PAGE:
Federal Reserve Says it Won’t Allow Cannabis Banking

The U.S. Federal Reserve said in a court filing this week that it will not accept money made from the sale of cannabis because the plant is still considered an illegal drug under federal law.

The filing also asks a judge to dismiss a lawsuit against the agency brought on by a startup credit union hoping to serve marijuana businesses.

The move is another blow to Colorado’s efforts to create a bank for its burgeoning marijuana sector and other attempts elsewhere to provide financial services to the industry.

The filing is the latest salvo in a battle between the Federal Reserve and the Fourth Corner Credit Union, which is hoping to serve Colorado’s $700 million marijuana industry.

Fourth Corner applied with the Federal Reserve for a master account – which it needs to begin working with marijuana businesses – but that request was denied. The credit union then filed a lawsuit asking a federal judge to overturn the Federal Reserve’s decision.

The Federal Reserve’s stance on banking seems to contradict guidance issued last year by the U.S. Treasury Department, which said its goal is to “enhance the availability of financial services for, and the financial transparency of, marijuana-related businesses.”

The judge overseeing the case has not yet revealed when he will take it up, according to an Associated Press report.

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7 comments on “Federal Reserve Says it Won’t Allow Cannabis Banking
  1. Troy McRoberts on

    The hypocrisy of the Federal Reserve is unbelievable. They won’t accept money that comes from cannabis sales from businesses but they have no problem accepting the tax revenue it generates for States. If they won’t accept it for one group then they shouldn’t be accepting from States.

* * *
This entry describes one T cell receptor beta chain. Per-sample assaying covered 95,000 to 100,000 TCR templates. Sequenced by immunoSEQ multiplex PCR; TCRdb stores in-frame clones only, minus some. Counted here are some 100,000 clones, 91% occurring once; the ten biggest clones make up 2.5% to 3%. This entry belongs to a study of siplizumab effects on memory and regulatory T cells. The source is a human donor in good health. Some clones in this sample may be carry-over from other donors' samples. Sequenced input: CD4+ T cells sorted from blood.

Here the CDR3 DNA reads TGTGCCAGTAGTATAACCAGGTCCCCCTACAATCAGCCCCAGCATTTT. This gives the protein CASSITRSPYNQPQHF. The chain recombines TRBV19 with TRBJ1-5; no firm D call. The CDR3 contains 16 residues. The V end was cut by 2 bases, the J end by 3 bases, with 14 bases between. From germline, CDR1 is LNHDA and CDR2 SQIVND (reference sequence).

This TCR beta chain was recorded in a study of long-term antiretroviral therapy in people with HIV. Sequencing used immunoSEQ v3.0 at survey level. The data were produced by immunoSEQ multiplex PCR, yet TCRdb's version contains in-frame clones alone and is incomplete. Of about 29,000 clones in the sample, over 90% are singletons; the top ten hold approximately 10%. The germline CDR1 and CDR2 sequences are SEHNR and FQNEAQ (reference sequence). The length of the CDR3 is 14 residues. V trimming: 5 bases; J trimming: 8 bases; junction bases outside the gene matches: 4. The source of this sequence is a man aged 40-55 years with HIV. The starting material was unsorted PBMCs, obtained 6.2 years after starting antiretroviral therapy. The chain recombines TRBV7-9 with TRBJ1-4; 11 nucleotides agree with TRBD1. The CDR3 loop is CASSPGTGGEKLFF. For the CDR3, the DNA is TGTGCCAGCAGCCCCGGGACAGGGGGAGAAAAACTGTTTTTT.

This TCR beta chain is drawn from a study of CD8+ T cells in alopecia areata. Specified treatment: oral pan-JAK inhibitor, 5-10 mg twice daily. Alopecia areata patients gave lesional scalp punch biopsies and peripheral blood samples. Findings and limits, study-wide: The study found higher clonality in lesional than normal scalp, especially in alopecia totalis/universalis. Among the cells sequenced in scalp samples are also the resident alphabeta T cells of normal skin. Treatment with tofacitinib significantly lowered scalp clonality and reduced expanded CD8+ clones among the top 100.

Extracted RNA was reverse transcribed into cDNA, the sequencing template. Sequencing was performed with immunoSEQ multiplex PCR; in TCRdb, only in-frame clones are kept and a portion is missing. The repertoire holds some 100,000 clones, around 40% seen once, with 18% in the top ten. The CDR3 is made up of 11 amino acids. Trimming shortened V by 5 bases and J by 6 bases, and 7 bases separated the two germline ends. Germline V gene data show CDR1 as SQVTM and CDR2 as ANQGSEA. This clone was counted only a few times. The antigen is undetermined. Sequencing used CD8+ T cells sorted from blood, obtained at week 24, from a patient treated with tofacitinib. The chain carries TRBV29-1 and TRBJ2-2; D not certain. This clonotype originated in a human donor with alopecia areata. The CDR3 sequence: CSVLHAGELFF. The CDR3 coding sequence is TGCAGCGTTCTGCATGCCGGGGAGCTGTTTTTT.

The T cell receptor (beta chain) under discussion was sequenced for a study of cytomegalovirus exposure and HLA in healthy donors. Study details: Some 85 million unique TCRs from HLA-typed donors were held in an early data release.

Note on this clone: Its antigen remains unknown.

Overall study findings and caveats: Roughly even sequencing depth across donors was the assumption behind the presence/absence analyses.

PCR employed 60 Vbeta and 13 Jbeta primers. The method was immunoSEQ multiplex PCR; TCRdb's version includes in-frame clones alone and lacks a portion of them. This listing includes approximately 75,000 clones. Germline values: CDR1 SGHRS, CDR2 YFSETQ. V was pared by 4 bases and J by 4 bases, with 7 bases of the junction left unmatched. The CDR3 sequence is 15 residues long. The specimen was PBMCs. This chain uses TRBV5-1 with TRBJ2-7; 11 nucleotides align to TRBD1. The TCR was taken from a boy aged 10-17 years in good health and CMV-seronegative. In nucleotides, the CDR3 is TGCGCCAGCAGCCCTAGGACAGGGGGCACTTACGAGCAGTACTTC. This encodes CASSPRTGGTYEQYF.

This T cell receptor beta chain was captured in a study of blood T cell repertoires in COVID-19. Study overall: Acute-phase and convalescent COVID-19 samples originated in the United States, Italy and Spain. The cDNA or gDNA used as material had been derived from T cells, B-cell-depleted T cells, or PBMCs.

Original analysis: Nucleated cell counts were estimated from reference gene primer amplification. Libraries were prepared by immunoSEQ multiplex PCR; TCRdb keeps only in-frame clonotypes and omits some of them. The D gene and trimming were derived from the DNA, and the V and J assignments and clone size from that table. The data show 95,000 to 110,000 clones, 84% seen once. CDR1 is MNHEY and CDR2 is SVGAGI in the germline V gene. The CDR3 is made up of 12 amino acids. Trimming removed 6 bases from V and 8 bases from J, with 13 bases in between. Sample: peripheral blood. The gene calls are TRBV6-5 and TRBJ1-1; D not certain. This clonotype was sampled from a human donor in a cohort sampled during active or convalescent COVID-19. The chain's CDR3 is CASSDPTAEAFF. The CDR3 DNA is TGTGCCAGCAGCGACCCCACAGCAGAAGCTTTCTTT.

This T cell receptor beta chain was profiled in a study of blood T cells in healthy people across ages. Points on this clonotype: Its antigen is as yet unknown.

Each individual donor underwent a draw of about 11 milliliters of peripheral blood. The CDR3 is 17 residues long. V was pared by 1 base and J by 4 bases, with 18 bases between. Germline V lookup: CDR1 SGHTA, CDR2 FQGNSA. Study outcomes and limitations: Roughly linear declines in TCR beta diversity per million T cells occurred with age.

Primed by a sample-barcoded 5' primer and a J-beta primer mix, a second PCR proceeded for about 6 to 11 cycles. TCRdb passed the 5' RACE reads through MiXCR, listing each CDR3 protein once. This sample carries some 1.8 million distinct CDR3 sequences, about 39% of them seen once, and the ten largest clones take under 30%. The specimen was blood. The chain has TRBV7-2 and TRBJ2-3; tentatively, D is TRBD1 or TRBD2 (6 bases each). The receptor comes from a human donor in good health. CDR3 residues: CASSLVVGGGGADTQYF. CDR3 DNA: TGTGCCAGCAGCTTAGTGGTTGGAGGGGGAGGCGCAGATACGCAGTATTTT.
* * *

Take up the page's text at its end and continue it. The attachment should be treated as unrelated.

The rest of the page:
• Chris on

      It’s not hypocrisy. It’s a cold, calculcuated strategy on a larger scale to support other big money industries from losing profits, i.e. Pharma, for profit prison industries. I also believe tobacco and alcohol are behind it as well.

    • Rick Fague on

      No, they’re just being consistent since it is still illegal at the federal level. They don’t get any state tax revenue, either.

      What I think the industry needs to do is pool our resources and create a strategy for making the fed change MJs classification. We need to be the proverbial squeaky wheel, make a lot more noise, maybe toss a couple of lawsuits the governments way, some more petitions, contact our elected representatives, and use the system we have to enact change.

      This is the federal government we’re talking about, they will not change MJs classification until we use the political system we’ve set up to make political changes happen. Hoping for change is a start but actual work is what will make it happen.

  2. Jennifer Dominguez on

    If the Federal Reserve would have allowed it, then it would have easily persuaded the Federal Gov’t to change their view, and we would be one step closer to fully legalizing this drug.

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